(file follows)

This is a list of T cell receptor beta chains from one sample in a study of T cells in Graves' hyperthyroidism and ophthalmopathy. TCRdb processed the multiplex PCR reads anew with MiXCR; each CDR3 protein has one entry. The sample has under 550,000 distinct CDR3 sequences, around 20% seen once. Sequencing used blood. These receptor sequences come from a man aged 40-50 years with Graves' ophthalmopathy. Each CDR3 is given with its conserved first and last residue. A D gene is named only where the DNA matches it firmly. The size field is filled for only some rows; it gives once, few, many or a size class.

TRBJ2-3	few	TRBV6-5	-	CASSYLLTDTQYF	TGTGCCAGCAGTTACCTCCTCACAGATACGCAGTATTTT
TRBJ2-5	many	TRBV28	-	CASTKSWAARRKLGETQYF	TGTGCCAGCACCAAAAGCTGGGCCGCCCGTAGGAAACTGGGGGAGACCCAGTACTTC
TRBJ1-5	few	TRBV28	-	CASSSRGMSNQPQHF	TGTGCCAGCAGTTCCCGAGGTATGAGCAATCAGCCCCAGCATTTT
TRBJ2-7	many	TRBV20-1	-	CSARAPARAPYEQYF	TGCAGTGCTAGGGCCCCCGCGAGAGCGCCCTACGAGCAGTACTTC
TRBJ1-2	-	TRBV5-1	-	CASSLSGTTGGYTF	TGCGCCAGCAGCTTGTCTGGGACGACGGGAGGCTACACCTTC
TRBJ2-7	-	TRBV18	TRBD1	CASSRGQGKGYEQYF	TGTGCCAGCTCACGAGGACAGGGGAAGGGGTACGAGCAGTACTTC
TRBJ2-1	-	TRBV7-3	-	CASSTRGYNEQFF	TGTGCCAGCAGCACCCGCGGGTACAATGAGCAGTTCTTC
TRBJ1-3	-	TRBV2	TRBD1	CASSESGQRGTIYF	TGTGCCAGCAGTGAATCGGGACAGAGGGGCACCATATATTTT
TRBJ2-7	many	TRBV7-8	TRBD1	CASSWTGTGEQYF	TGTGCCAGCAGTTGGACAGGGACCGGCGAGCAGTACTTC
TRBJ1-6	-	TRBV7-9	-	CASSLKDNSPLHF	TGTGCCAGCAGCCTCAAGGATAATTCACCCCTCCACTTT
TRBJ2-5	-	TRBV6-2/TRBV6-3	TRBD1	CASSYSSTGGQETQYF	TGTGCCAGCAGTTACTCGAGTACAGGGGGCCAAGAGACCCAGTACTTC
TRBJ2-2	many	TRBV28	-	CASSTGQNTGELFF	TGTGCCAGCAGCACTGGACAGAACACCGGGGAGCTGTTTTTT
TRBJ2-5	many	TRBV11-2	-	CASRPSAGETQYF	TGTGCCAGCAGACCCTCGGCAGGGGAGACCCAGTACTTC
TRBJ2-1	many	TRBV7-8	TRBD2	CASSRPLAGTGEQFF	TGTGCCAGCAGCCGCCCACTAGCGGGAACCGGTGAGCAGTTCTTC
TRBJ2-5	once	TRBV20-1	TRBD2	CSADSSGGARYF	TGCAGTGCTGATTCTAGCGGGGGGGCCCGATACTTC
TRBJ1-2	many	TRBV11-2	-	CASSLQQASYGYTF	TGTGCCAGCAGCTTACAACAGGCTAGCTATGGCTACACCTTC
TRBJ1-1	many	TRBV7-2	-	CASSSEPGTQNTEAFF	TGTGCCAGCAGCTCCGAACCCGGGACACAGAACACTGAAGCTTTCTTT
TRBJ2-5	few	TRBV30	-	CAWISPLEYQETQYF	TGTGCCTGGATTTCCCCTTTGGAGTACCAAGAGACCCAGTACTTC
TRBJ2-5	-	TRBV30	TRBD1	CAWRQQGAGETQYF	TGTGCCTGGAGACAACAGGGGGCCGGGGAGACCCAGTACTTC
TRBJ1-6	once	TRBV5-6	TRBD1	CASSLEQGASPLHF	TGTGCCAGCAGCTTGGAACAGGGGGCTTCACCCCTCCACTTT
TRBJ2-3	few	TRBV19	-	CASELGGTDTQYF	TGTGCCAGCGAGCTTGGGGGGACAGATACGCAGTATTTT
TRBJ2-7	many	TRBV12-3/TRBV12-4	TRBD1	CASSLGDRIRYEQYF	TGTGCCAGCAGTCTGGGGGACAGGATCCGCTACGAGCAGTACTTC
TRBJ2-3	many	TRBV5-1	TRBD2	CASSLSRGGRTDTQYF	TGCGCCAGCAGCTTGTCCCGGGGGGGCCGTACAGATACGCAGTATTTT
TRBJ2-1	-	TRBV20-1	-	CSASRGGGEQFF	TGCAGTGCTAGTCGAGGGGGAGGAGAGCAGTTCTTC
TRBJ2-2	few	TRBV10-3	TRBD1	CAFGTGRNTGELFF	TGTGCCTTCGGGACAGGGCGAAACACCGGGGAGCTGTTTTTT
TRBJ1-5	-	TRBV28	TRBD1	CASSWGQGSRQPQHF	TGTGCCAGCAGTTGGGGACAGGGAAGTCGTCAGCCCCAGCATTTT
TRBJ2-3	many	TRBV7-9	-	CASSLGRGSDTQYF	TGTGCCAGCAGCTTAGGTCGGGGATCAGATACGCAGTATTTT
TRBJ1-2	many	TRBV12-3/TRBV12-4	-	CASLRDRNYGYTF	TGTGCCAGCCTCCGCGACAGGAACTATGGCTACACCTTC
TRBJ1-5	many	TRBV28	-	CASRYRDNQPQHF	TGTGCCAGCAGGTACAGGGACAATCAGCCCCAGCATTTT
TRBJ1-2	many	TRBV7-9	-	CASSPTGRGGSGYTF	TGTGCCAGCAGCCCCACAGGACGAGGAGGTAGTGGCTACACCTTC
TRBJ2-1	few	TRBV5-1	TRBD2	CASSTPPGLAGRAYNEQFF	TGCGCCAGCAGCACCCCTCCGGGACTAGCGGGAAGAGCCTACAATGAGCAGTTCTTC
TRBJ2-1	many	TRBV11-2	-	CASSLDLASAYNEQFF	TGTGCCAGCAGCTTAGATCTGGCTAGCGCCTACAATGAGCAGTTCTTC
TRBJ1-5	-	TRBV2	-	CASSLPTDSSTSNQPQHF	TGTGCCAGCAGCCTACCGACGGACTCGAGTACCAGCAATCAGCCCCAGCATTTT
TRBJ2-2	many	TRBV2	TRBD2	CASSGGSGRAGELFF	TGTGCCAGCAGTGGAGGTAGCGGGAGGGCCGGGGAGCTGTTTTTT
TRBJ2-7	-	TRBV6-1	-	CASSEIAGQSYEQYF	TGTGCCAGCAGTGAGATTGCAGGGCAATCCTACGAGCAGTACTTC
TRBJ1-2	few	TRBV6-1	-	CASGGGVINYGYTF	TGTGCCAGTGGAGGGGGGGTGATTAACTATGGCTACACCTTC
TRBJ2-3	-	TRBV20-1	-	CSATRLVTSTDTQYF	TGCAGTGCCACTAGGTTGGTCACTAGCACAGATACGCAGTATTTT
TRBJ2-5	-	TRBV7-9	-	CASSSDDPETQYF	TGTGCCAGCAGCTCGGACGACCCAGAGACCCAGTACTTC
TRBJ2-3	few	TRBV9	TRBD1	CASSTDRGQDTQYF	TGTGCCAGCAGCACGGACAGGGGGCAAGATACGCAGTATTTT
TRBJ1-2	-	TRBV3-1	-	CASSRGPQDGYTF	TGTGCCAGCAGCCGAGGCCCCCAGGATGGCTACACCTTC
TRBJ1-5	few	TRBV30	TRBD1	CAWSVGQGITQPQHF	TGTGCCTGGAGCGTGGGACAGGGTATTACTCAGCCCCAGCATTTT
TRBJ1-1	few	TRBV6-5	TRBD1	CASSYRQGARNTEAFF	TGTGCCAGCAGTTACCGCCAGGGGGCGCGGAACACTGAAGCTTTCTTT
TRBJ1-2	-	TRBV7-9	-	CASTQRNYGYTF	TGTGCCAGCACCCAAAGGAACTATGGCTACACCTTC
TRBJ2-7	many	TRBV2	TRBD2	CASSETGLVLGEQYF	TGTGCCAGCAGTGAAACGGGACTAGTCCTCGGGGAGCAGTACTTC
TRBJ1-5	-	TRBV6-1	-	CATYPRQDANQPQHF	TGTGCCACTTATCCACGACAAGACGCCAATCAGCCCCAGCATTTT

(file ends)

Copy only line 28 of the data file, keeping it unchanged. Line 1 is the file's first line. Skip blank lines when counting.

TRBJ2-3	many	TRBV7-9	-	CASSLGRGSDTQYF	TGTGCCAGCAGCTTAGGTCGGGGATCAGATACGCAGTATTTT